Daredevil's risky move pays off spectacularly, crunching the man's visor and sending roiling shocks of electricity coursing through his frame. He can sense the man's body convulse, breathe in the noxious smell of burning flesh, and maybe even hear the electric currents briefly course through the man's body. But it's the heartbeat he hangs on — every stuttering skip-jump of it.

He's come close to killing before. It's impossible not to when you're in knock-down, drag-out fights with people trying to kill you on a nearly weakly basis. You try to calibrate, you try to hold back, to be responsible — but one punch in the wrong place, one person with the wrong congenital defect or unknown injury and suddenly you've gone from vigilante to murderer. A venal sin becomes a mortal sin, and your soul is stained irrevocably.

Matt Murdock lived in fear of that possibility ever since he first put on the mask, but after months of wrestling with whether he would take that final step to put an end to Wilson Fisk, the prospect that it might happen here, in the course of some random shakedown, legitimately terrifies him. He holds his own breath while he listens for the man's, which —

He dead? asks his — ally? For him, it's the million dollar question.

"…no," Daredevil murmurs after a long beat, helmed-head cocked like a cat's when it hears a far-off sound. It's a single, quietly voiced syllable, but it doesn't take super-hearing to measure the worlds of relief contained in it. And then with a nod in the direction of those approaching sirens he adds: "He'll probably be fine after they've seen to him."

He cranes his neck up to face her squatting figure above him. "You should get out of here, though," he offers. "I can stick around at a distance, and make sure the right authorities get their hooks into Val." There's a moment of undisguised assessment, a measuring of the minutes they've spent together, both tonight and on the day his neighborhood literally went to hell. "You want to help get who did all this." It's an assertion, not a question.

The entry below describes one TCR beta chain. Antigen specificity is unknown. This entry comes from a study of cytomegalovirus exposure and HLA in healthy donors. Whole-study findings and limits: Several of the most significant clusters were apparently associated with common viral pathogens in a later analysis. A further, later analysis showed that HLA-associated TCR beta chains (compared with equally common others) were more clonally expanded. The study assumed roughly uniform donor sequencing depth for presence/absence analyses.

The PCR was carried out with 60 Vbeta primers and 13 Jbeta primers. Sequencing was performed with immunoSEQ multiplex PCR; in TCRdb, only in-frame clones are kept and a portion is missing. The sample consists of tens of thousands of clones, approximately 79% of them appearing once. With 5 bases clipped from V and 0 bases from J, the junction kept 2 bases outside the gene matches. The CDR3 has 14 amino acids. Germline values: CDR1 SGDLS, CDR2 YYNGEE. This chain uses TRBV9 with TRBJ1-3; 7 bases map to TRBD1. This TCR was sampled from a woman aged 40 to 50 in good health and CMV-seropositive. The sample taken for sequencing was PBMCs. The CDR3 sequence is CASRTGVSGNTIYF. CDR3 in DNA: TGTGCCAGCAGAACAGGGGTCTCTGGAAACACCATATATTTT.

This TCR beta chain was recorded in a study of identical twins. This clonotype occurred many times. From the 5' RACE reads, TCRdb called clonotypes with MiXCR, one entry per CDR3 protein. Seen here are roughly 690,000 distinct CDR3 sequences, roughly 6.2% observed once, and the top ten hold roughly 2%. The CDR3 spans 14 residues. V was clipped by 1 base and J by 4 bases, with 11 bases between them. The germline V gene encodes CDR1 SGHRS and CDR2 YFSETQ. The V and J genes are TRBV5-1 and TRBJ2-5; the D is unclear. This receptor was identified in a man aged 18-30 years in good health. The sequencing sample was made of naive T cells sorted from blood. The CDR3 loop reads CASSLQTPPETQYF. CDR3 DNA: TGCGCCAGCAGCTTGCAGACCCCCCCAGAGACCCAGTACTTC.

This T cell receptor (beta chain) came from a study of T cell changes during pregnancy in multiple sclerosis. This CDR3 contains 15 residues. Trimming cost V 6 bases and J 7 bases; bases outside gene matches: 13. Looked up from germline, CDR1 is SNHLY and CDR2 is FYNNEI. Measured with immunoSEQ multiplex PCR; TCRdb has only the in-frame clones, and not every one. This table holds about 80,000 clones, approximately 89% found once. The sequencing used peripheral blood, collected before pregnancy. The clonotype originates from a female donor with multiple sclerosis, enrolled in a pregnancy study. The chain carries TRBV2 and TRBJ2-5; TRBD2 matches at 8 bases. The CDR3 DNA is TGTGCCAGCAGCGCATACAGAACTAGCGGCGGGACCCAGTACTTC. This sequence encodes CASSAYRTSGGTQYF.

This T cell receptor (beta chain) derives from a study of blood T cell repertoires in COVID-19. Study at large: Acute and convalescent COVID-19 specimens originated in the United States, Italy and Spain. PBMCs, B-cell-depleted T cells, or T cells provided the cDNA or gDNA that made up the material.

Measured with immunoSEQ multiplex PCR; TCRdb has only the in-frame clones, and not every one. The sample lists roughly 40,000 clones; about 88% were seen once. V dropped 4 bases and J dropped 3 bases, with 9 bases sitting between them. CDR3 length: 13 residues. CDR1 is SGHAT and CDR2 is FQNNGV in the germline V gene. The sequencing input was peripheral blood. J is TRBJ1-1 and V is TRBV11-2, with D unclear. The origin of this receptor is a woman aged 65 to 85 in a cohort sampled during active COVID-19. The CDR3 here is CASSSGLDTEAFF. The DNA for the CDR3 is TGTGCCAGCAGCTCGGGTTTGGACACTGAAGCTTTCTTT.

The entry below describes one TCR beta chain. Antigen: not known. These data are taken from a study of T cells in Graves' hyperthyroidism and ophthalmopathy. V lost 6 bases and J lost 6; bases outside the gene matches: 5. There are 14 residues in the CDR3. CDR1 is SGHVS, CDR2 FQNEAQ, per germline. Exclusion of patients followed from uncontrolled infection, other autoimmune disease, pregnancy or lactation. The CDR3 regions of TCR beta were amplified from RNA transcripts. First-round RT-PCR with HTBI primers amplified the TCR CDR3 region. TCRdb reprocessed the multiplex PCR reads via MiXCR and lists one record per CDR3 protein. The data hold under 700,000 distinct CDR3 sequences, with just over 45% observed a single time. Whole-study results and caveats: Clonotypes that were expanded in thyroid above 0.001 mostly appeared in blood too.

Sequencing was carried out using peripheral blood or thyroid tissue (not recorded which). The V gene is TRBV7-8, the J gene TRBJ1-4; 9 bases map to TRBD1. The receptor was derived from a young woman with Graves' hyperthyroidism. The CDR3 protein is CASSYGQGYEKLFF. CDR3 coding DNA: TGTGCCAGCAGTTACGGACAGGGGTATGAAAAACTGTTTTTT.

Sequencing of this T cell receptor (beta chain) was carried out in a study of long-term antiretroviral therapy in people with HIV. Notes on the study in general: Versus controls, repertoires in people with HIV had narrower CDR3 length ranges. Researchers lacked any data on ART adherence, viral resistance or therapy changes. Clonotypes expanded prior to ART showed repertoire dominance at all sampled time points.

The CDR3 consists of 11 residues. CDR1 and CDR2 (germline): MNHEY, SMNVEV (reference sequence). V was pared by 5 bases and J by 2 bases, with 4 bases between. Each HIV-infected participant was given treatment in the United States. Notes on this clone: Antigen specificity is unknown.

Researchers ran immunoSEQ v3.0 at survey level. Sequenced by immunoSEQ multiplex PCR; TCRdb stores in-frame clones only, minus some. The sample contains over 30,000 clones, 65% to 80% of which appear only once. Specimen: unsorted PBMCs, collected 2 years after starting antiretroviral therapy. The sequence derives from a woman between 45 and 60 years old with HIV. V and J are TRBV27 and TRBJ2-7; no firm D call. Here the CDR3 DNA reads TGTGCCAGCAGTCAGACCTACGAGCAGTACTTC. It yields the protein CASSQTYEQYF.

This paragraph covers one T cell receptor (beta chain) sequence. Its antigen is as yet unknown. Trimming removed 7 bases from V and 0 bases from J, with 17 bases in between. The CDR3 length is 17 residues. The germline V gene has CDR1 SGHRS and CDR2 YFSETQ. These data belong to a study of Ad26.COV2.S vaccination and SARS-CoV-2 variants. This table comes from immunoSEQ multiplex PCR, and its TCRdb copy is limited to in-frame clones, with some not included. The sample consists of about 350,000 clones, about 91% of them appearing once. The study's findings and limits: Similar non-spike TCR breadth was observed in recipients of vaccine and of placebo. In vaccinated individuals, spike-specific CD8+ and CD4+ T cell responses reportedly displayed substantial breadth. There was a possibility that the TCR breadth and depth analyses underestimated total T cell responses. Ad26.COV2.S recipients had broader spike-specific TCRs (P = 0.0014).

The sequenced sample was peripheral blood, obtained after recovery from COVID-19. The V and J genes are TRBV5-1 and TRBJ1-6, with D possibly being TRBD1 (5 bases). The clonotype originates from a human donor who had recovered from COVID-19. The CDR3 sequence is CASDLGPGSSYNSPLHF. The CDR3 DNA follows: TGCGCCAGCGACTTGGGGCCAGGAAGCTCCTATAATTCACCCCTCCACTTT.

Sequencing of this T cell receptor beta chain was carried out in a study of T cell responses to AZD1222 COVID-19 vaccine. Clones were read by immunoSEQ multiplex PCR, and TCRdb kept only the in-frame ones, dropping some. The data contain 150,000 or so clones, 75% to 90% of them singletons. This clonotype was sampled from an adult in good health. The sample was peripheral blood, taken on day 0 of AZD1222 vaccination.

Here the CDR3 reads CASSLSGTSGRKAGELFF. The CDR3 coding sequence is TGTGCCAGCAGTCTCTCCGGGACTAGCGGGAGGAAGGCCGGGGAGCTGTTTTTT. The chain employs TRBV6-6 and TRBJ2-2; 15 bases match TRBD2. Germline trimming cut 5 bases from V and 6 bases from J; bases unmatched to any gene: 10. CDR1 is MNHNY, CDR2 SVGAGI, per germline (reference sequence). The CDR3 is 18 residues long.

It isn't the whole truth - she leaves out the part where she's being paid to dig into the nightmare in Hell's Kitchen - but it's the truth.

"How many other schools were hit?! Or parks, or…" A quiet beat as she drops from her squat to take a seat on the edge of the roof rather than prepare to flee. Her left leg comes up so she can gingerly clamp a hand over her bleeding calf.

"How many other kids didn't have you and me to help them?" she wonders. "I'd really like to know who'd do— that, and why."

A pouch is undone. Dead trees shuffle, then Domino flicks a business card with her nom de mercenaire and a phone number printed on it between Daredevil's eyes. It's deliberate, just forceful enough to make the distance; an easy catch.

"Thanks, by the way— this asshole came out of nowhere! Who drives around in a van, with— mm." Her nose wrinkles in annoyance. "Anyway: you've got a name, right?! I mean…" She briskly gestures around his costume with her free hand.


Whatever her other motivations or incentives, Domino speaks with enough sincerity about the horrors of the bombings to pass muster with Daredevil's sense-augmented BS detector. And why not? Who wouldn't be horrified at the firebombing of an entire neighborhood.

"No other schools," Daredevil answers readily as he expertly catches the card wafting in the summer wind, runs a casual thumb over the words and numbers embossed upon it. "No parks either, at least intentionally. It was mostly older apartment buildings and stores." Of which, for a seedy neighborhood like Hell's Kitchen, there were a great many. As for who, and why? "This 'Kingpin' — " the name drips with derision on his tongue " — he's a local crimelord who keeps a low profile but has big ambitions. A group of us have tangled with him over some street drugs he put out last year. Why he'd do it, risk it, we haven't nailed down yet." At least, not fully enough to share with just-met acquaintances.

You got a name, right?! The masked man's smile is chagrined. "I, uh, might have come in a little too hard, too fast for that. Might be some identifying stuff in the van." Though it's debatable how much could be salvaged from the fried electronics in his souped up merc van. "He offered to pay us to walk away, and seemed to hint that Val had hired him for, uh, protection." A beat. "From you, I'm guessing."


"Wh— no, I mean— "

Domino's gestures get more energetic for a moment, then she just clamps that hand to her calf too and explains, "— you, with the— you've got a name to go with the horns and everything, right?"

The rest doesn't exactly inspire relief: kids are everywhere, even if she could barely begin to guess at where they might be gathered. One of the bombs could have taken out a toy store or something, for all she knows.

"Maybe we can help each other figure this Kingpin bullshit out," she offers with a slight shrug. "Whatever he's doing, he's got an awful lot of resources to throw at doing it, so— more the merrier, right? He's… I mean, you don't do all that just to get a little more drug turf, right? Kill a bunch of people, sure. Shoot up some corners, picnics… but that's gonna be in history books. People are gonna remember it. Whoever he is… he doesn't seem like someone to hunt lightly."

A pregnant pause as Domino dips her chin and tries not to think about those other apartment buildings, those stores…